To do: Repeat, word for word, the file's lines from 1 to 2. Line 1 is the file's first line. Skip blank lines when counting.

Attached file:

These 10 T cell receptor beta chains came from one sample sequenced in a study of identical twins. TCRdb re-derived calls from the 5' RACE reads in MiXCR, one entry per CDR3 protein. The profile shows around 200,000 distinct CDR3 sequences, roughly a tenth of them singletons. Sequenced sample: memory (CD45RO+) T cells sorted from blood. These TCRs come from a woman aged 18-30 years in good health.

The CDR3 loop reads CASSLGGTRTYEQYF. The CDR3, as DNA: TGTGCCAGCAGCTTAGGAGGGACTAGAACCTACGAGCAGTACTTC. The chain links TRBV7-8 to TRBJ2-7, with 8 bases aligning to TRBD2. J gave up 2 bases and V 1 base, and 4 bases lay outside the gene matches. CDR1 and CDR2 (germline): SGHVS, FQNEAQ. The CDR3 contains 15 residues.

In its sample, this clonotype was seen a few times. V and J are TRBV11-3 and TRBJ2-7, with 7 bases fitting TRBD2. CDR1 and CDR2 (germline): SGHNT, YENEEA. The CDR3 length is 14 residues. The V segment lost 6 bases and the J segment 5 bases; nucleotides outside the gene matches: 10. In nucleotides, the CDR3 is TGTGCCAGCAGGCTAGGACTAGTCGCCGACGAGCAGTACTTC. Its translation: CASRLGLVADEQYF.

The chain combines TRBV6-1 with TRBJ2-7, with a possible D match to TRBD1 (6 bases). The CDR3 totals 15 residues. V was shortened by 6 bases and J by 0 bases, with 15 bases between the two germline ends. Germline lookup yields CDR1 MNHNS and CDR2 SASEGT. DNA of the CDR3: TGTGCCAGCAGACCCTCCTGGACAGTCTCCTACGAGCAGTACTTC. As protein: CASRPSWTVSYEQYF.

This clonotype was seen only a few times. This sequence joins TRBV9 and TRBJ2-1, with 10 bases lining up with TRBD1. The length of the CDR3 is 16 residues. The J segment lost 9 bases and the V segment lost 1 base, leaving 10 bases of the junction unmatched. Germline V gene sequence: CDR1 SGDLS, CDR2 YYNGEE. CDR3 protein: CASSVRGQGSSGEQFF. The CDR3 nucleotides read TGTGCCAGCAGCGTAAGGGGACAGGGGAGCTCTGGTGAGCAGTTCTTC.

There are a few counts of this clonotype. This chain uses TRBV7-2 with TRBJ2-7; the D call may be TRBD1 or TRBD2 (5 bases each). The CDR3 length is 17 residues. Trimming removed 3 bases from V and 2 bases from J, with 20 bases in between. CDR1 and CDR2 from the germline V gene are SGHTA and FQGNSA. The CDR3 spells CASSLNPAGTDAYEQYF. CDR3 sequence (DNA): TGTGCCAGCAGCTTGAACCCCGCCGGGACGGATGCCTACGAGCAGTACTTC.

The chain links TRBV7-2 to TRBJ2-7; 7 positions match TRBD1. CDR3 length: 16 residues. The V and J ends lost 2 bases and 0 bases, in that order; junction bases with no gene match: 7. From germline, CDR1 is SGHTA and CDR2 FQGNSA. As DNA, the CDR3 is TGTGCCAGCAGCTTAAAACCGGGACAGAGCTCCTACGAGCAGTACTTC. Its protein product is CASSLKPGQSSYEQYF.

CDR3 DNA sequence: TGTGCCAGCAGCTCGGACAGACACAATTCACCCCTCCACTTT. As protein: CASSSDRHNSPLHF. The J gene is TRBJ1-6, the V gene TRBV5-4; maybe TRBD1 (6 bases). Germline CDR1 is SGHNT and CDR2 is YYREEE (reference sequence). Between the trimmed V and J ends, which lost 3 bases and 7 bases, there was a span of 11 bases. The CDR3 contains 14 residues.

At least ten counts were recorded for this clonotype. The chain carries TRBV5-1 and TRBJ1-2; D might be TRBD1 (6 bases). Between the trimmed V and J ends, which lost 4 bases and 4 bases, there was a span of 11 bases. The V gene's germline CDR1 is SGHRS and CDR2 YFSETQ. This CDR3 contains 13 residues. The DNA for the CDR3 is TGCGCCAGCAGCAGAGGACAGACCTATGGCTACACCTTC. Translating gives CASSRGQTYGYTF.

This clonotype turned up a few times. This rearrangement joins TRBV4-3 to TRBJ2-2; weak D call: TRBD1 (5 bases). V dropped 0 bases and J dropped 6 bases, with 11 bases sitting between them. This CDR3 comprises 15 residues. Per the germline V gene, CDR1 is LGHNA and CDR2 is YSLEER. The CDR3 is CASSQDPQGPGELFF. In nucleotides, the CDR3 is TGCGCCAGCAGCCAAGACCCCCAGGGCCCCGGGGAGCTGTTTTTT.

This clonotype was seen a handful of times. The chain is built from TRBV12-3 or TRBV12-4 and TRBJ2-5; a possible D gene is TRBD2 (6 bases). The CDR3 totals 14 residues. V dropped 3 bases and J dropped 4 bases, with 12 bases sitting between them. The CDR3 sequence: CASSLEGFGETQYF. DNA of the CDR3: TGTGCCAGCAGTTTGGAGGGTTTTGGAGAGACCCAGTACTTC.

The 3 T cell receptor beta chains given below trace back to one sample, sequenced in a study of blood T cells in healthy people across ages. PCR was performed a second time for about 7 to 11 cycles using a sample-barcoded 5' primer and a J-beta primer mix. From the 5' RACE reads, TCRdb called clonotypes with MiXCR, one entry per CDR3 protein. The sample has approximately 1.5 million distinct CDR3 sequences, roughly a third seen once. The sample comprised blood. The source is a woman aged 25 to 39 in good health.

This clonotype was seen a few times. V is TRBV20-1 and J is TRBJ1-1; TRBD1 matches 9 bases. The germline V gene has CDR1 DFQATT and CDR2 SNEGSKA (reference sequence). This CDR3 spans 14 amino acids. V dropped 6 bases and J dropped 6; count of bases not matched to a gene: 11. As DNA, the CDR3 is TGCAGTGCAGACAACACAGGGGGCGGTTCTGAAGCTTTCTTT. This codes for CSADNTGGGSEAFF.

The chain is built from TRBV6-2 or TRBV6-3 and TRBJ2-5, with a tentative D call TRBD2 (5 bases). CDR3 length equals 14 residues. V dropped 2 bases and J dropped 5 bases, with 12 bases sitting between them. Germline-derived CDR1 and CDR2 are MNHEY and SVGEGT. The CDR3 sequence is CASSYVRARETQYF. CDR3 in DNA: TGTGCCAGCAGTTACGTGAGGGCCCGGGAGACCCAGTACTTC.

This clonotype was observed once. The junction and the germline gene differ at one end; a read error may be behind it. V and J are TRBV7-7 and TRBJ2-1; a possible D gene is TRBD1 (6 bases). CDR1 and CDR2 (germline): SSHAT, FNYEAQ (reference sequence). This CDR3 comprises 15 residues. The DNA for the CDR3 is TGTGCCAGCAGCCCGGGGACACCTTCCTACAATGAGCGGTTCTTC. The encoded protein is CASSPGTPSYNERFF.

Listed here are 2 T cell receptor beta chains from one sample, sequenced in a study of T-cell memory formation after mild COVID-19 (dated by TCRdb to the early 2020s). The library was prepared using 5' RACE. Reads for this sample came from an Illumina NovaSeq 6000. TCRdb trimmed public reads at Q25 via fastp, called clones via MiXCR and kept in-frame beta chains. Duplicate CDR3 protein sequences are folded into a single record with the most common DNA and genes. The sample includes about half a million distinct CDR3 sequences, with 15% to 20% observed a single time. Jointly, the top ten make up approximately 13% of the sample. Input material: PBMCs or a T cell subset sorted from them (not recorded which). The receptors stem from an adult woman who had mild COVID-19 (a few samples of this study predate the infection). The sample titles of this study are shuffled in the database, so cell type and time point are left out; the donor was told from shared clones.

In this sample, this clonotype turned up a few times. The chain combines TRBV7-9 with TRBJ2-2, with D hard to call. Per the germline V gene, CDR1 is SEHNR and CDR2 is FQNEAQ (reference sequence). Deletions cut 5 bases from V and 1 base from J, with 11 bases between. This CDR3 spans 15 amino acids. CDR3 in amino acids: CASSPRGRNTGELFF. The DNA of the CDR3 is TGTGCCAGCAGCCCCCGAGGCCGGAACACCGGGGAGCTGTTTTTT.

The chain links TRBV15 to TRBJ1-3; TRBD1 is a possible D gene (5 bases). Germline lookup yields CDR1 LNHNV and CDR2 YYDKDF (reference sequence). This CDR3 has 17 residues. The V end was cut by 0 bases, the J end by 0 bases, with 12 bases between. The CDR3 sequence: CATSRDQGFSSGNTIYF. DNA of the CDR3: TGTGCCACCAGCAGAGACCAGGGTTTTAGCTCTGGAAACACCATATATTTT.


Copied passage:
These 10 T cell receptor beta chains came from one sample sequenced in a study of identical twins. TCRdb re-derived calls from the 5' RACE reads in MiXCR, one entry per CDR3 protein. The profile shows around 200,000 distinct CDR3 sequences, roughly a tenth of them singletons. Sequenced sample: memory (CD45RO+) T cells sorted from blood. These TCRs come from a woman aged 18-30 years in good health.

The CDR3 loop reads CASSLGGTRTYEQYF. The CDR3, as DNA: TGTGCCAGCAGCTTAGGAGGGACTAGAACCTACGAGCAGTACTTC. The chain links TRBV7-8 to TRBJ2-7, with 8 bases aligning to TRBD2. J gave up 2 bases and V 1 base, and 4 bases lay outside the gene matches. CDR1 and CDR2 (germline): SGHVS, FQNEAQ. The CDR3 contains 15 residues.